Onions are one of the most versatile and delicious vegetables that you can grow in your garden. Revered the world over for their ability to add flavour, depth and complexity to almost all savoury dishes, the many different varieties of onions are a welcome addition to any harvest.
Thankfully, onions (and indeed everything in the allium family, including leeks, garlic and shallots) are refreshingly easy to grow. Spring onions, red onions, Spanish onions and brown onions – they all have their unique flavour profiles and purposes in different cuisines.
Read ahead to learn all about how to grow onions in your garden.
Here are some of the main phases and instructions for sowing seeds, planting sets, caring for your plants, and dealing with everyday problems.
Sowing onion seeds
It is simple to sow onion seeds, making this a perfect crop for novice gardeners. Remember – onions like fertile, well-draining soil, and they need organic matter (such as compost). While someone people start their plants in pots indoors in late October to mid-November, the ideal time to sow the seeds outdoors is often around March or April.
Sow your seeds approximately 3 cm deep in the soil, and 5 to 10 cm apart. Your rows should then be a third to half a metre apart. The germination will most likely occur within 7-10 days of planting, but the temperature of the soil will affect this process. The cooler the soil, the longer to germinate.
Planting sets or seedlings
If you have decided to grow your onions from sets (immature onions) or seedlings, you need to ensure that you have a sunny, sheltered site in mind. It should also have fertile, well-draining soil that has a PH balance above 6.5 (onions do not like acidic soil).
Add a few buckets of well-rotted manure or garden compost to each square metre in your garden, as well as 35 grams of general purpose fertiliser.
The best time of year to plant onions is mid-March to mid-April. Plant your onion sets approximately 5 to 10 cm apart in rows of approximately 25-30 cm apart. Gently plant the onion sets into the soil, and ensure that the tip is poking through the surface. Birds are sure to be interested in your new onions! Cover them with fleece until the roots have a chance to establish themselves.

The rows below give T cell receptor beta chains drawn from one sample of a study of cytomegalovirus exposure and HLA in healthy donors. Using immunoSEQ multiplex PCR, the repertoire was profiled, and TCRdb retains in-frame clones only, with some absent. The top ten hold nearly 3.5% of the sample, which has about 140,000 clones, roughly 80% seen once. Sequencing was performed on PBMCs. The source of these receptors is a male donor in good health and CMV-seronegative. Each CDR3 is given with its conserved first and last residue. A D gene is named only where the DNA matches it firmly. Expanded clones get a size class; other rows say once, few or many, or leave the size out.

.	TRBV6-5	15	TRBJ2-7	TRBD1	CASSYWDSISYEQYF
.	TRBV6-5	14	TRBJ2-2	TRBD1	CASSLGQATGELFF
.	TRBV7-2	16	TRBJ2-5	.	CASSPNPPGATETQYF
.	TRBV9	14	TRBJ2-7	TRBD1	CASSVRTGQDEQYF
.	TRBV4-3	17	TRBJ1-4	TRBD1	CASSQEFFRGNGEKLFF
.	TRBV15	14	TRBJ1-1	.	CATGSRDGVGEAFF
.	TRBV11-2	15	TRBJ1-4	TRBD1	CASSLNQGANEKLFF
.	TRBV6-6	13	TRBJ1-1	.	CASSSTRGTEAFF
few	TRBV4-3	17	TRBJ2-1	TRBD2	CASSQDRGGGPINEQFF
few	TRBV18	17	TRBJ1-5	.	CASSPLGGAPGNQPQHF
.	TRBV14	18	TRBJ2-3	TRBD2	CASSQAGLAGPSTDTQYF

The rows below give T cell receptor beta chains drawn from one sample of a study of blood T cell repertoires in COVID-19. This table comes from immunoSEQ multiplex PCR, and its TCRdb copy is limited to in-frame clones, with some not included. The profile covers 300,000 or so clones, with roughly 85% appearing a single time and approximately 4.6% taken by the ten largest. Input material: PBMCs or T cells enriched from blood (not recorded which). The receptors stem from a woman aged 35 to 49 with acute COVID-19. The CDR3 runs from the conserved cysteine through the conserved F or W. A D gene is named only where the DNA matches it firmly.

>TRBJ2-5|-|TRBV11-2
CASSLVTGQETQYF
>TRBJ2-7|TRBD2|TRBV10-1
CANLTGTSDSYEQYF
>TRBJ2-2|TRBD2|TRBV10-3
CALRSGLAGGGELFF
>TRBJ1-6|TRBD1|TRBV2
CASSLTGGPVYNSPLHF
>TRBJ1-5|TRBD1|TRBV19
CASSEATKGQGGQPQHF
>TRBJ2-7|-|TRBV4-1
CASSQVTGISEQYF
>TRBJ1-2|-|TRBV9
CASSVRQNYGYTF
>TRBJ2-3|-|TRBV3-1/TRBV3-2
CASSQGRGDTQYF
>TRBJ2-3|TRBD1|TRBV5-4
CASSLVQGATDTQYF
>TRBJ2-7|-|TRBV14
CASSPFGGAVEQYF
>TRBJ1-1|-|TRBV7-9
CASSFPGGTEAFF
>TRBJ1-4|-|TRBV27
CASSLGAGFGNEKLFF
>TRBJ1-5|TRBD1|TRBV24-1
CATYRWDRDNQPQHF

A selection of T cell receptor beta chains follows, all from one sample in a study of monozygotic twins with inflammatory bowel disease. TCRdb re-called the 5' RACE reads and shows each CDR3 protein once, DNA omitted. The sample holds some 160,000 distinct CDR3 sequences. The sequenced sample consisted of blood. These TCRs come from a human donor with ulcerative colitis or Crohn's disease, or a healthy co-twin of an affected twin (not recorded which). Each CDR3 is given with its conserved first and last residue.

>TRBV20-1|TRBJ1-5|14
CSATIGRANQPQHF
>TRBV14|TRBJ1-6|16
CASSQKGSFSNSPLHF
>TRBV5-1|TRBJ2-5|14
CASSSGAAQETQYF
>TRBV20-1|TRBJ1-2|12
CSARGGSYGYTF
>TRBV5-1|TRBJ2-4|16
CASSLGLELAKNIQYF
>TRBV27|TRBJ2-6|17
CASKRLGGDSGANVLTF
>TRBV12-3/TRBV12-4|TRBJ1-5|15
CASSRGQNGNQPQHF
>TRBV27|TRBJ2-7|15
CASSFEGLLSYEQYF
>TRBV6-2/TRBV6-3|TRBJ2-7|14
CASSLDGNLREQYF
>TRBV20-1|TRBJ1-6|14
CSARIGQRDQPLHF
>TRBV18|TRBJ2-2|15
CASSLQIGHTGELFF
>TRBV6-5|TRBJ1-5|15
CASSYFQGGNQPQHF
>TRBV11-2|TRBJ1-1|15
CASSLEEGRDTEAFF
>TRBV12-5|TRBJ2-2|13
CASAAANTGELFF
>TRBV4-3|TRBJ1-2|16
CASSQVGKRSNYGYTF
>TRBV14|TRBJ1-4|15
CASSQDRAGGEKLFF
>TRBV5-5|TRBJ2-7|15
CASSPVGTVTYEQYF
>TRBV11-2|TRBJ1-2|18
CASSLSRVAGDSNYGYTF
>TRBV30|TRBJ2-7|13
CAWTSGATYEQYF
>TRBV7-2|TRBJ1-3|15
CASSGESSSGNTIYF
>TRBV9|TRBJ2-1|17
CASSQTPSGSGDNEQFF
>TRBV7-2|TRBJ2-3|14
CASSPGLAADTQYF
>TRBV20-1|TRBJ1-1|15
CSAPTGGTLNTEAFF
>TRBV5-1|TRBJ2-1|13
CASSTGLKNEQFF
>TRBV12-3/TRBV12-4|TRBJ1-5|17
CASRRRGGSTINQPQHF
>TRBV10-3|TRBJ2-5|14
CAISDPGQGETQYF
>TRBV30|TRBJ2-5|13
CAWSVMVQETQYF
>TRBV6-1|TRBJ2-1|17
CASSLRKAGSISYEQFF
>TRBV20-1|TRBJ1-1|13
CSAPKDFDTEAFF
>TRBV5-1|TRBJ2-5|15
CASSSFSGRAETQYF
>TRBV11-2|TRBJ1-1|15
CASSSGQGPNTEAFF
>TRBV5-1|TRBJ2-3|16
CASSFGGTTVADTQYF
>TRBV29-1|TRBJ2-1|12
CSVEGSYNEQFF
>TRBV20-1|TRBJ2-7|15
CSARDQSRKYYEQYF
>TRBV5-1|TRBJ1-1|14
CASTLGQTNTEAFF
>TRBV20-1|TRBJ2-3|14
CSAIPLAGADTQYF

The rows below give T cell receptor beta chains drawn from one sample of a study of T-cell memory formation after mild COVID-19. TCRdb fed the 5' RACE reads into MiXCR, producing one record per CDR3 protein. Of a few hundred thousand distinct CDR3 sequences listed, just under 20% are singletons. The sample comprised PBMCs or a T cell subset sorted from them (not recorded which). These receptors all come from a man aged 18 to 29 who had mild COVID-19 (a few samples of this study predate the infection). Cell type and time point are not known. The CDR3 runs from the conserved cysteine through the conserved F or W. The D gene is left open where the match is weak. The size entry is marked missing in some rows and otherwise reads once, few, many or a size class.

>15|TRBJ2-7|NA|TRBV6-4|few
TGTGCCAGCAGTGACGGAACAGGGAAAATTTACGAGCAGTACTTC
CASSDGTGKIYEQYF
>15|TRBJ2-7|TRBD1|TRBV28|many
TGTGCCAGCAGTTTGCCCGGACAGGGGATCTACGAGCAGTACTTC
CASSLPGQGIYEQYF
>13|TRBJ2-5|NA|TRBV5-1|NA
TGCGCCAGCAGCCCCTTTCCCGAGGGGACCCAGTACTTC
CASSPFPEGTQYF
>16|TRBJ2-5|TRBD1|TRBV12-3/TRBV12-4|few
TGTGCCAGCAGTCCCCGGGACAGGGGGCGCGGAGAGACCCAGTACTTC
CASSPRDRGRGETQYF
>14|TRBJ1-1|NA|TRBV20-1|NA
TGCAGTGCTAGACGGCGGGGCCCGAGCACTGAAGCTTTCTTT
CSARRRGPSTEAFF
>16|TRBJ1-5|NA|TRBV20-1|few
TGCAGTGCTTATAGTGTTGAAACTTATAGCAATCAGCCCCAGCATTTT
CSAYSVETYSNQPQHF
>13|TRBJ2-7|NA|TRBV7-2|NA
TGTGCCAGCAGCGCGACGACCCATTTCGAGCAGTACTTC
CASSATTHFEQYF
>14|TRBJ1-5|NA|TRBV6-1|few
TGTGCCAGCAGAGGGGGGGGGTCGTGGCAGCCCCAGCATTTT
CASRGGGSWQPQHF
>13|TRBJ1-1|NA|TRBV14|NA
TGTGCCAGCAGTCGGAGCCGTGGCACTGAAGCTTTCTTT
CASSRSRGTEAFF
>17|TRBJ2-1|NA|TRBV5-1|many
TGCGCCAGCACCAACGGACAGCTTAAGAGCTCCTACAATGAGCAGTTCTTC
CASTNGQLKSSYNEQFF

Caring for your onion plants
Once your onions plants have developed a stable root system and have sprouted, you should water them if the weather is dry (but be careful not to flood the soil). You can also give them the occasional treat of liquid fertiliser, and a small amount of sulphate of potash around June can help the bulbs to ripen. Once your onions are round and bulbous in mid-summer, you can stop feeding and watering them.
Dealing with common problems
Onion white rot: This is a fungus that lives in the soil, and it can cause your onions to become yellow and wilt, all the while rotting the roots. You will see a fluffy white fungus appear on the base of your bulbs – these will soon transform into round black structures. Sadly, there is no cure for onion white rot, and so you must take a lot of care to avoid cross-contamination and introduction.
Leek rust – Leek rust is a fungus that creates yellow spots all over the leaves, and can be exacerbated by wet periods. While this is usually a cosmetic issue, a severe infection can cause problems. Ensure you don’t crowd your plants, and prevent cross-contamination.
Onion downy mildew – This is a fungus that will damage both your foliage and your onion bulbs, and is made worse in damp weather. Make sure your plants have a lot of light and air and don’t water from above.
If you have chosen to plant onion sets rather than seeds, it can be a great idea to utilise a polytunnel. A polytunnel is a polythene-covered frame that has specifically been designed to house seedlings so that they can more easily be grown outdoors. Onions are the perfect crop for a polytunnel, as the polytunnel will protect them from pests and too much moisture.
It can also be a wise idea to mix other crops that are more vulnerable to insects with the onions, as the onions’ strong smell can deter them.
As soon as you see the foliage start to turn yellow and teeter onto their side, it’s time to harvest them. This usually takes place in late summer/early autumn. Lift the bulbs out of the soil, and place them on a rack in a dry, warm position (outside in the sun, or in a well-ventilated greenhouse) for two weeks. Once the onion skins are dry, you can store in a cool, dry place.
February to April
July to September
Growing onions in your garden yield a cost-effective and satisfying crop, as you will have plenty of opportunities to use your bounty, and they store wonderfully in a cool and dry place. If you want your onions to last even longer than is possible in a cupboard or closet, you can store them in a single layer in a few inches of moist, cool sand. Do this, and your onions will last the whole year – you’ll be able to enjoy their pungent flavour until next year’s harvest!